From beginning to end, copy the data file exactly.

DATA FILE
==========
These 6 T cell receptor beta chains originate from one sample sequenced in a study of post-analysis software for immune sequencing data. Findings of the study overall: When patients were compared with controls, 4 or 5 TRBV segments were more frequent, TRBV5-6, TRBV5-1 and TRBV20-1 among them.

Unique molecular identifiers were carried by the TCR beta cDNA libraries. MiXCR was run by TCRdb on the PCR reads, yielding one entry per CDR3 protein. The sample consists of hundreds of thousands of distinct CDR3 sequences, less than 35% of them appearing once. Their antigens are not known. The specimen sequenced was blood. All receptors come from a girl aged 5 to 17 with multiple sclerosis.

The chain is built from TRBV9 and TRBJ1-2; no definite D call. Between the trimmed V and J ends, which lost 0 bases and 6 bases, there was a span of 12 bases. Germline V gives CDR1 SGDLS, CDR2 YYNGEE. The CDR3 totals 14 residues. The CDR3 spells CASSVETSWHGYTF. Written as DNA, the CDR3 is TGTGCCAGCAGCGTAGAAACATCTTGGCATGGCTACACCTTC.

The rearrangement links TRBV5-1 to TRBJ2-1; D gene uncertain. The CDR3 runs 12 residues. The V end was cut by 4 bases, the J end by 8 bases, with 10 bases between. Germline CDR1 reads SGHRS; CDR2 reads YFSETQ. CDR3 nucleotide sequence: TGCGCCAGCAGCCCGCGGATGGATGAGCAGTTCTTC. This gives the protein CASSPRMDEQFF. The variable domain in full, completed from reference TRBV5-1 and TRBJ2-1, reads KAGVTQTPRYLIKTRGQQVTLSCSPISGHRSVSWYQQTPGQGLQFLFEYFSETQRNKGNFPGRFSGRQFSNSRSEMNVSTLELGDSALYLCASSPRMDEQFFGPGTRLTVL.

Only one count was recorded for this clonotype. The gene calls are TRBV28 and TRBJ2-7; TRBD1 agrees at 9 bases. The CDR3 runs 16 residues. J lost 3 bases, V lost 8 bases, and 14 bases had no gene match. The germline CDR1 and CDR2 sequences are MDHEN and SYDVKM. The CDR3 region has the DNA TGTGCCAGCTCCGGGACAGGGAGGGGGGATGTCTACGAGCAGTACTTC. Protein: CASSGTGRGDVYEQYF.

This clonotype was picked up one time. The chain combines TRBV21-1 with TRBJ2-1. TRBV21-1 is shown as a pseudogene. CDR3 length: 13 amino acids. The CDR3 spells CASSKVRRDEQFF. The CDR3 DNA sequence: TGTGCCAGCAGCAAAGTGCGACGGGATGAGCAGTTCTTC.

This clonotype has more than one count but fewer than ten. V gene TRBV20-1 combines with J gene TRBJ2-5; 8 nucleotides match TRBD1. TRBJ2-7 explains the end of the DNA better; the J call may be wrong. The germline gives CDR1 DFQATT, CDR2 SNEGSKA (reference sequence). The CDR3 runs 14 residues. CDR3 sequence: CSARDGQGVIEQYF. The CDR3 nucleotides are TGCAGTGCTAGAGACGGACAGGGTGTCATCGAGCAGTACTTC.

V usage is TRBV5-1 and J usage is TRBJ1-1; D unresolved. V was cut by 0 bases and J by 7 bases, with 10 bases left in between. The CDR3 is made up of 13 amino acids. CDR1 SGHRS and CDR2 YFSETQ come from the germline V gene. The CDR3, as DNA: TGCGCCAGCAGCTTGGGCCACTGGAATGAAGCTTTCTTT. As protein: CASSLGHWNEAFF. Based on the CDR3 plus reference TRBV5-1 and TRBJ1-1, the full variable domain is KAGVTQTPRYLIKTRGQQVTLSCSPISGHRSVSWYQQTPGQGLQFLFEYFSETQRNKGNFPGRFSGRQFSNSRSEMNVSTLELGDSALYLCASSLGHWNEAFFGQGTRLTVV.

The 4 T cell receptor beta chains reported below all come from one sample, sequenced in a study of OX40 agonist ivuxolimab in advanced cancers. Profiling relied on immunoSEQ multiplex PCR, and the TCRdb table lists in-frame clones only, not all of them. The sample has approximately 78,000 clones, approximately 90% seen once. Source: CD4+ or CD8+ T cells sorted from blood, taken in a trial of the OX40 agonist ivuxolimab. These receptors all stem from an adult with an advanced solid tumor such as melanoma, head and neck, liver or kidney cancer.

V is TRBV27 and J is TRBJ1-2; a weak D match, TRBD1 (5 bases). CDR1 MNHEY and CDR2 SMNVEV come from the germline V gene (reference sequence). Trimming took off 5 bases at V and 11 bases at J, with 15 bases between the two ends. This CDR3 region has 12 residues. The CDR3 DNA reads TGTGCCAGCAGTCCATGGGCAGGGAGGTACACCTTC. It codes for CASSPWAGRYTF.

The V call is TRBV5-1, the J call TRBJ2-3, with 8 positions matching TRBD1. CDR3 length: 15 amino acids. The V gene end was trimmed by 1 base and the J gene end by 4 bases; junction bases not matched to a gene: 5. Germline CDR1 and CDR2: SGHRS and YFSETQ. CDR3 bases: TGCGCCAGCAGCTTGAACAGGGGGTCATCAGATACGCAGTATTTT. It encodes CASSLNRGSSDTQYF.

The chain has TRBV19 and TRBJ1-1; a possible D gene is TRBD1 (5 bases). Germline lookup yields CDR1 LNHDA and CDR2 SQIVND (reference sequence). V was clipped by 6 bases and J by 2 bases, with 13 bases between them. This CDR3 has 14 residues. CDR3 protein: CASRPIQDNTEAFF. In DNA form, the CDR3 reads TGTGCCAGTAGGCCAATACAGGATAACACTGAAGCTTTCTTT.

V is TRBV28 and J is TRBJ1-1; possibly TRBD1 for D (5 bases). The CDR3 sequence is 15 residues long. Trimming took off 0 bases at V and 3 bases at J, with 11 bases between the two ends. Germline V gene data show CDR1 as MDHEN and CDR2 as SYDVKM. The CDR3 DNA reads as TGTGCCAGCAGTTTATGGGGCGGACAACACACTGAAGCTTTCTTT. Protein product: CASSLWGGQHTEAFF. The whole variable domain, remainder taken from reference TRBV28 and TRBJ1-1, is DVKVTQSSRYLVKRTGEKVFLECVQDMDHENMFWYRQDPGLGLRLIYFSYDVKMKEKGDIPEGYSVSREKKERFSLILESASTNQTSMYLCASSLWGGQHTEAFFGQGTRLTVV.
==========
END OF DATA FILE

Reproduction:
These 6 T cell receptor beta chains originate from one sample sequenced in a study of post-analysis software for immune sequencing data. Findings of the study overall: When patients were compared with controls, 4 or 5 TRBV segments were more frequent, TRBV5-6, TRBV5-1 and TRBV20-1 among them.

Unique molecular identifiers were carried by the TCR beta cDNA libraries. MiXCR was run by TCRdb on the PCR reads, yielding one entry per CDR3 protein. The sample consists of hundreds of thousands of distinct CDR3 sequences, less than 35% of them appearing once. Their antigens are not known. The specimen sequenced was blood. All receptors come from a girl aged 5 to 17 with multiple sclerosis.

The chain is built from TRBV9 and TRBJ1-2; no definite D call. Between the trimmed V and J ends, which lost 0 bases and 6 bases, there was a span of 12 bases. Germline V gives CDR1 SGDLS, CDR2 YYNGEE. The CDR3 totals 14 residues. The CDR3 spells CASSVETSWHGYTF. Written as DNA, the CDR3 is TGTGCCAGCAGCGTAGAAACATCTTGGCATGGCTACACCTTC.

The rearrangement links TRBV5-1 to TRBJ2-1; D gene uncertain. The CDR3 runs 12 residues. The V end was cut by 4 bases, the J end by 8 bases, with 10 bases between. Germline CDR1 reads SGHRS; CDR2 reads YFSETQ. CDR3 nucleotide sequence: TGCGCCAGCAGCCCGCGGATGGATGAGCAGTTCTTC. This gives the protein CASSPRMDEQFF. The variable domain in full, completed from reference TRBV5-1 and TRBJ2-1, reads KAGVTQTPRYLIKTRGQQVTLSCSPISGHRSVSWYQQTPGQGLQFLFEYFSETQRNKGNFPGRFSGRQFSNSRSEMNVSTLELGDSALYLCASSPRMDEQFFGPGTRLTVL.

Only one count was recorded for this clonotype. The gene calls are TRBV28 and TRBJ2-7; TRBD1 agrees at 9 bases. The CDR3 runs 16 residues. J lost 3 bases, V lost 8 bases, and 14 bases had no gene match. The germline CDR1 and CDR2 sequences are MDHEN and SYDVKM. The CDR3 region has the DNA TGTGCCAGCTCCGGGACAGGGAGGGGGGATGTCTACGAGCAGTACTTC. Protein: CASSGTGRGDVYEQYF.

This clonotype was picked up one time. The chain combines TRBV21-1 with TRBJ2-1. TRBV21-1 is shown as a pseudogene. CDR3 length: 13 amino acids. The CDR3 spells CASSKVRRDEQFF. The CDR3 DNA sequence: TGTGCCAGCAGCAAAGTGCGACGGGATGAGCAGTTCTTC.

This clonotype has more than one count but fewer than ten. V gene TRBV20-1 combines with J gene TRBJ2-5; 8 nucleotides match TRBD1. TRBJ2-7 explains the end of the DNA better; the J call may be wrong. The germline gives CDR1 DFQATT, CDR2 SNEGSKA (reference sequence). The CDR3 runs 14 residues. CDR3 sequence: CSARDGQGVIEQYF. The CDR3 nucleotides are TGCAGTGCTAGAGACGGACAGGGTGTCATCGAGCAGTACTTC.

V usage is TRBV5-1 and J usage is TRBJ1-1; D unresolved. V was cut by 0 bases and J by 7 bases, with 10 bases left in between. The CDR3 is made up of 13 amino acids. CDR1 SGHRS and CDR2 YFSETQ come from the germline V gene. The CDR3, as DNA: TGCGCCAGCAGCTTGGGCCACTGGAATGAAGCTTTCTTT. As protein: CASSLGHWNEAFF. Based on the CDR3 plus reference TRBV5-1 and TRBJ1-1, the full variable domain is KAGVTQTPRYLIKTRGQQVTLSCSPISGHRSVSWYQQTPGQGLQFLFEYFSETQRNKGNFPGRFSGRQFSNSRSEMNVSTLELGDSALYLCASSLGHWNEAFFGQGTRLTVV.

The 4 T cell receptor beta chains reported below all come from one sample, sequenced in a study of OX40 agonist ivuxolimab in advanced cancers. Profiling relied on immunoSEQ multiplex PCR, and the TCRdb table lists in-frame clones only, not all of them. The sample has approximately 78,000 clones, approximately 90% seen once. Source: CD4+ or CD8+ T cells sorted from blood, taken in a trial of the OX40 agonist ivuxolimab. These receptors all stem from an adult with an advanced solid tumor such as melanoma, head and neck, liver or kidney cancer.

V is TRBV27 and J is TRBJ1-2; a weak D match, TRBD1 (5 bases). CDR1 MNHEY and CDR2 SMNVEV come from the germline V gene (reference sequence). Trimming took off 5 bases at V and 11 bases at J, with 15 bases between the two ends. This CDR3 region has 12 residues. The CDR3 DNA reads TGTGCCAGCAGTCCATGGGCAGGGAGGTACACCTTC. It codes for CASSPWAGRYTF.

The V call is TRBV5-1, the J call TRBJ2-3, with 8 positions matching TRBD1. CDR3 length: 15 amino acids. The V gene end was trimmed by 1 base and the J gene end by 4 bases; junction bases not matched to a gene: 5. Germline CDR1 and CDR2: SGHRS and YFSETQ. CDR3 bases: TGCGCCAGCAGCTTGAACAGGGGGTCATCAGATACGCAGTATTTT. It encodes CASSLNRGSSDTQYF.

The chain has TRBV19 and TRBJ1-1; a possible D gene is TRBD1 (5 bases). Germline lookup yields CDR1 LNHDA and CDR2 SQIVND (reference sequence). V was clipped by 6 bases and J by 2 bases, with 13 bases between them. This CDR3 has 14 residues. CDR3 protein: CASRPIQDNTEAFF. In DNA form, the CDR3 reads TGTGCCAGTAGGCCAATACAGGATAACACTGAAGCTTTCTTT.

V is TRBV28 and J is TRBJ1-1; possibly TRBD1 for D (5 bases). The CDR3 sequence is 15 residues long. Trimming took off 0 bases at V and 3 bases at J, with 11 bases between the two ends. Germline V gene data show CDR1 as MDHEN and CDR2 as SYDVKM. The CDR3 DNA reads as TGTGCCAGCAGTTTATGGGGCGGACAACACACTGAAGCTTTCTTT. Protein product: CASSLWGGQHTEAFF. The whole variable domain, remainder taken from reference TRBV28 and TRBJ1-1, is DVKVTQSSRYLVKRTGEKVFLECVQDMDHENMFWYRQDPGLGLRLIYFSYDVKMKEKGDIPEGYSVSREKKERFSLILESASTNQTSMYLCASSLWGGQHTEAFFGQGTRLTVV.